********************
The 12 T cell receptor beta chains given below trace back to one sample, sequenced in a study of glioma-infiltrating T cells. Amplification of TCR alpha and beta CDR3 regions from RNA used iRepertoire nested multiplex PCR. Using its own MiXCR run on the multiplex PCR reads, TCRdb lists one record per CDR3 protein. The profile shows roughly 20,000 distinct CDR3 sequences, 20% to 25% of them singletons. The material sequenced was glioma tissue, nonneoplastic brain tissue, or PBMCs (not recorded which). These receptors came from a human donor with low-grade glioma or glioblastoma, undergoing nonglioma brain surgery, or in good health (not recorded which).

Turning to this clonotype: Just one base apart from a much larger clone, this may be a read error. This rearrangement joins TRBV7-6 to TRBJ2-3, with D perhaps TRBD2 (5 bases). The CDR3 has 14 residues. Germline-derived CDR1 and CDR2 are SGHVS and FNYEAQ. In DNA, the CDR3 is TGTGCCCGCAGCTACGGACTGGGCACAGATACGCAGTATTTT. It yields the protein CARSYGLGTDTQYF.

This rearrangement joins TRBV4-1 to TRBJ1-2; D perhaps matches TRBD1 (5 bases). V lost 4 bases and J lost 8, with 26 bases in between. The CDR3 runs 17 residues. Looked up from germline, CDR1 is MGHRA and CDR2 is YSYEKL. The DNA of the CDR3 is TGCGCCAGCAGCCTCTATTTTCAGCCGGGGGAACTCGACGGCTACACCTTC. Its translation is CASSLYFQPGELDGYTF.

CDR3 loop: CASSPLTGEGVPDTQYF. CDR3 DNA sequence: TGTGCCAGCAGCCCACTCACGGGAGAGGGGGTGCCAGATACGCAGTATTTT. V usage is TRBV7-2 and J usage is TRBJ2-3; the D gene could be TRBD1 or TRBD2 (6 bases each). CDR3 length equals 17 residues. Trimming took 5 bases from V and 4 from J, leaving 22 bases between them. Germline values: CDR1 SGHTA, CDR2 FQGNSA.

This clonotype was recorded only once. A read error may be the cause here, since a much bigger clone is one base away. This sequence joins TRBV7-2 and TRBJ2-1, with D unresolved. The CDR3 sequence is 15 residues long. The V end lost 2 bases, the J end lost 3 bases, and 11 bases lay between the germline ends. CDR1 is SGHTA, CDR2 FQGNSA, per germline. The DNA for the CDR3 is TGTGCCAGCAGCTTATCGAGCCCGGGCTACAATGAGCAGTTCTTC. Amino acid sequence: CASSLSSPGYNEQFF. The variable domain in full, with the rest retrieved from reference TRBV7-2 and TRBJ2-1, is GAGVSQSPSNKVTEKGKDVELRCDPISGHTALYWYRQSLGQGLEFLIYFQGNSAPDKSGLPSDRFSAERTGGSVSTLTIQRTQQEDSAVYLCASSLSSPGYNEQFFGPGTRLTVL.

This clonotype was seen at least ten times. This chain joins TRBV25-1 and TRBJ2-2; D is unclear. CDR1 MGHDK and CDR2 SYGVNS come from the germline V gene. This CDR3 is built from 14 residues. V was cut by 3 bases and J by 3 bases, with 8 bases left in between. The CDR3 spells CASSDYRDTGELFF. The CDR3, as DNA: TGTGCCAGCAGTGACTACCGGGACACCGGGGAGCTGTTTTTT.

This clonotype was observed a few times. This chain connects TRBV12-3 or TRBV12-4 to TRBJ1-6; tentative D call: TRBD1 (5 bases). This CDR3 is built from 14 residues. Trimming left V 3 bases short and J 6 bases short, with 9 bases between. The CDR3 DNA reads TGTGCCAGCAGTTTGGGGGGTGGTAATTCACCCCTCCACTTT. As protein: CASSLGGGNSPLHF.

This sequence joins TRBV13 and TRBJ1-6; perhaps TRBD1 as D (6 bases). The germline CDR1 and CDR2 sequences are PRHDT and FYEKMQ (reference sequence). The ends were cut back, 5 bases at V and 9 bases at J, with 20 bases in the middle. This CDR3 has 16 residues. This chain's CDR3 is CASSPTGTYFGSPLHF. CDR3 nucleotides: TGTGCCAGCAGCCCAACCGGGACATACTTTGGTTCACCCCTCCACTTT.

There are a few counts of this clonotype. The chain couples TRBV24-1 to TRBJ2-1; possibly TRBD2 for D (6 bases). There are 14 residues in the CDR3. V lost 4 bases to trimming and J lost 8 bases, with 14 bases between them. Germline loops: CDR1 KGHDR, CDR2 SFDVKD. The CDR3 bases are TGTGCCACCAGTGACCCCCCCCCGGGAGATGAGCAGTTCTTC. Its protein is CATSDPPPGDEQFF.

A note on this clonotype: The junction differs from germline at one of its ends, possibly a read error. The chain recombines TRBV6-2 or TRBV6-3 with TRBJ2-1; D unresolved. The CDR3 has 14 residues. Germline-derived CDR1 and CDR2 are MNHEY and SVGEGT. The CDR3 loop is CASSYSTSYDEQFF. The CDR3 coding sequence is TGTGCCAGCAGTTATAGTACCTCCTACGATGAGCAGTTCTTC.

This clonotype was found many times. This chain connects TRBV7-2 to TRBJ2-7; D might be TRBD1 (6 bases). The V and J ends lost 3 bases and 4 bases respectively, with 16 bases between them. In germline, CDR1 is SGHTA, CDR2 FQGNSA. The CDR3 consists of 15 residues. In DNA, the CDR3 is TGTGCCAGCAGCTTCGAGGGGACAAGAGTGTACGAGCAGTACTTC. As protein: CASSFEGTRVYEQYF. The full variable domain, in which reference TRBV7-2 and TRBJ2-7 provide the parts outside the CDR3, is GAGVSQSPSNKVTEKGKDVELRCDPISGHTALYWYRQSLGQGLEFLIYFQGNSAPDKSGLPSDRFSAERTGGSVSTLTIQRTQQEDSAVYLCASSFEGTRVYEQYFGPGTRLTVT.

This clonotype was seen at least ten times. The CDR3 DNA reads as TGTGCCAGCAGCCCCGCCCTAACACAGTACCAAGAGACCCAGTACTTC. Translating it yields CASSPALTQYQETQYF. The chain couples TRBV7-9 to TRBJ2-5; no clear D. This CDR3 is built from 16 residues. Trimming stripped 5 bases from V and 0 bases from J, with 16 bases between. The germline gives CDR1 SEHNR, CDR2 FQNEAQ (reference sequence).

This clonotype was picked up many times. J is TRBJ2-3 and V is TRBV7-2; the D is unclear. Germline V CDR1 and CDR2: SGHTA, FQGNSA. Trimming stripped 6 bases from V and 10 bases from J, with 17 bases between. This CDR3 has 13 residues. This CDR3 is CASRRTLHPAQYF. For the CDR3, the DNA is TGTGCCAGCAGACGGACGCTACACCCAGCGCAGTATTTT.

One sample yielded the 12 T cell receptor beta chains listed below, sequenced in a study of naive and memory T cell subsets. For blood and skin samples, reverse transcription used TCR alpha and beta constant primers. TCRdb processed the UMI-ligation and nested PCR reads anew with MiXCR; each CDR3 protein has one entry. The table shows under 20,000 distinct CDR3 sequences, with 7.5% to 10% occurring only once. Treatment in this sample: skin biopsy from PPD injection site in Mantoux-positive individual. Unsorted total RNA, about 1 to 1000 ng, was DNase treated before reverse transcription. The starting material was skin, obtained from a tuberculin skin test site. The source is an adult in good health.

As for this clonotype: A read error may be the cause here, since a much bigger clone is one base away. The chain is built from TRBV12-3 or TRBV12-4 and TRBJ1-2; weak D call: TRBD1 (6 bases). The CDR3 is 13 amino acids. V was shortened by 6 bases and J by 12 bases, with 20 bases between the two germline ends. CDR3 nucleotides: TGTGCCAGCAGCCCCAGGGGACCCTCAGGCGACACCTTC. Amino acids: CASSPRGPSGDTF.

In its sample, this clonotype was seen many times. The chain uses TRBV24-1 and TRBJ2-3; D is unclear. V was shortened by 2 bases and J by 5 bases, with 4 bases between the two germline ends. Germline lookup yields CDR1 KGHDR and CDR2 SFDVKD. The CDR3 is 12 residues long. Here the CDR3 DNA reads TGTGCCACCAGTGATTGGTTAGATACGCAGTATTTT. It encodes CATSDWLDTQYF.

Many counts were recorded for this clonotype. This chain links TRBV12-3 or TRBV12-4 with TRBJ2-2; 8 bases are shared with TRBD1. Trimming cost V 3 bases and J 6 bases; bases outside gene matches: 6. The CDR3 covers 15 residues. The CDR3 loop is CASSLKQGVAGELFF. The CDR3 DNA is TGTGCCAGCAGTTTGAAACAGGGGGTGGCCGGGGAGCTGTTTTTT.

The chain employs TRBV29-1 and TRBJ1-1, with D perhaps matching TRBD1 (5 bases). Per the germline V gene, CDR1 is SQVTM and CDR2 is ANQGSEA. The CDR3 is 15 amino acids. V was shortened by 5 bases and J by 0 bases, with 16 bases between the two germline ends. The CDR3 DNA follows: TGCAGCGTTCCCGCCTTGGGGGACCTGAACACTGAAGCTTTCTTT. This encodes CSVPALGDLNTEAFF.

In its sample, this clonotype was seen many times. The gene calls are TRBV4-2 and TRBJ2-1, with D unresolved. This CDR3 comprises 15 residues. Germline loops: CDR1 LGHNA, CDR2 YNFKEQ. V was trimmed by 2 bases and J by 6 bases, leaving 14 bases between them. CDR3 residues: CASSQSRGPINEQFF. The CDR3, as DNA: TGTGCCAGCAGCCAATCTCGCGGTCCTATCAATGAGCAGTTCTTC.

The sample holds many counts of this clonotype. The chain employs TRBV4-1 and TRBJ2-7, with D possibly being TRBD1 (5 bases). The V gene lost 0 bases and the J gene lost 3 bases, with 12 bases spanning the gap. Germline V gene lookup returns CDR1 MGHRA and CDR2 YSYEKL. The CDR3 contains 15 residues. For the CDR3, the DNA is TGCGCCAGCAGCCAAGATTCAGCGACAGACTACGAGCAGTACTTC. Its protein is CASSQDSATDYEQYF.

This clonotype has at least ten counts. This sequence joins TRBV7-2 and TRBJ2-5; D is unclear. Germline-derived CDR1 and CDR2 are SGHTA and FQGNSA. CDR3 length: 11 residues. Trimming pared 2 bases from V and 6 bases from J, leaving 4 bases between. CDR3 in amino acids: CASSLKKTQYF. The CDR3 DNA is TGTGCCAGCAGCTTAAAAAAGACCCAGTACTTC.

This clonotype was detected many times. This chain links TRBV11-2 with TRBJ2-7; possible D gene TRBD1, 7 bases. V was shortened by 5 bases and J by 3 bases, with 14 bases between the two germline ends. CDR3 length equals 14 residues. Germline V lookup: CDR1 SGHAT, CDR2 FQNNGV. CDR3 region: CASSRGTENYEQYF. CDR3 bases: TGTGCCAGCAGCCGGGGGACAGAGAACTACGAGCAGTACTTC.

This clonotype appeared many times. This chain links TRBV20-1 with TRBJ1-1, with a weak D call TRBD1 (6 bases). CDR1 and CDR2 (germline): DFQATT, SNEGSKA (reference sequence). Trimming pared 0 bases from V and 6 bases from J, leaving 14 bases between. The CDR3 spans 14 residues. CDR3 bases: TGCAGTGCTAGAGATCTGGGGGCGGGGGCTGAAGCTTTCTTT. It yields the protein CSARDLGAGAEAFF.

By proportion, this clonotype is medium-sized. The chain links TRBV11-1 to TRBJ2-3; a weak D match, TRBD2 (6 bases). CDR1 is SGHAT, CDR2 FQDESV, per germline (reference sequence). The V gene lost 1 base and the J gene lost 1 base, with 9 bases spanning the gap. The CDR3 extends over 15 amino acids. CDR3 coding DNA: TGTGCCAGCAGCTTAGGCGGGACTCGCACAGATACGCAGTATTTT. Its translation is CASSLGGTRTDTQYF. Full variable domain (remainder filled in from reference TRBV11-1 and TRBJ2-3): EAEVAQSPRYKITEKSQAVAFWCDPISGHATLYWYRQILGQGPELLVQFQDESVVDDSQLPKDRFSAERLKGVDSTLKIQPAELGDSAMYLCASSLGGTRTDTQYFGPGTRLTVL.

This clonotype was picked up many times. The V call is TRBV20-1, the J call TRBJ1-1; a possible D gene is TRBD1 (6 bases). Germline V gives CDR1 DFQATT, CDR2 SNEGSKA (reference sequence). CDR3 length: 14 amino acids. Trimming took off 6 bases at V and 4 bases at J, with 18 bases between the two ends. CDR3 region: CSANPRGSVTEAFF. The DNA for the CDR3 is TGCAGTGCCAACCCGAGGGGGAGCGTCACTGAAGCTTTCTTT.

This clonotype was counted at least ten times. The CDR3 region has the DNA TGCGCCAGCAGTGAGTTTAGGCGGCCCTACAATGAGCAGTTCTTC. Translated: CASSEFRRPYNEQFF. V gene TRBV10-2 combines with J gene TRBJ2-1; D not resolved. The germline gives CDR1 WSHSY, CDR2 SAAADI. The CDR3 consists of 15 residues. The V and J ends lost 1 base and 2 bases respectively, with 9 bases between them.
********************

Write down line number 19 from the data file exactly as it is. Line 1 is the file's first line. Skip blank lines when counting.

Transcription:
In its sample, this clonotype was seen many times. The gene calls are TRBV4-2 and TRBJ2-1, with D unresolved. This CDR3 comprises 15 residues. Germline loops: CDR1 LGHNA, CDR2 YNFKEQ. V was trimmed by 2 bases and J by 6 bases, leaving 14 bases between them. CDR3 residues: CASSQSRGPINEQFF. The CDR3, as DNA: TGTGCCAGCAGCCAATCTCGCGGTCCTATCAATGAGCAGTTCTTC.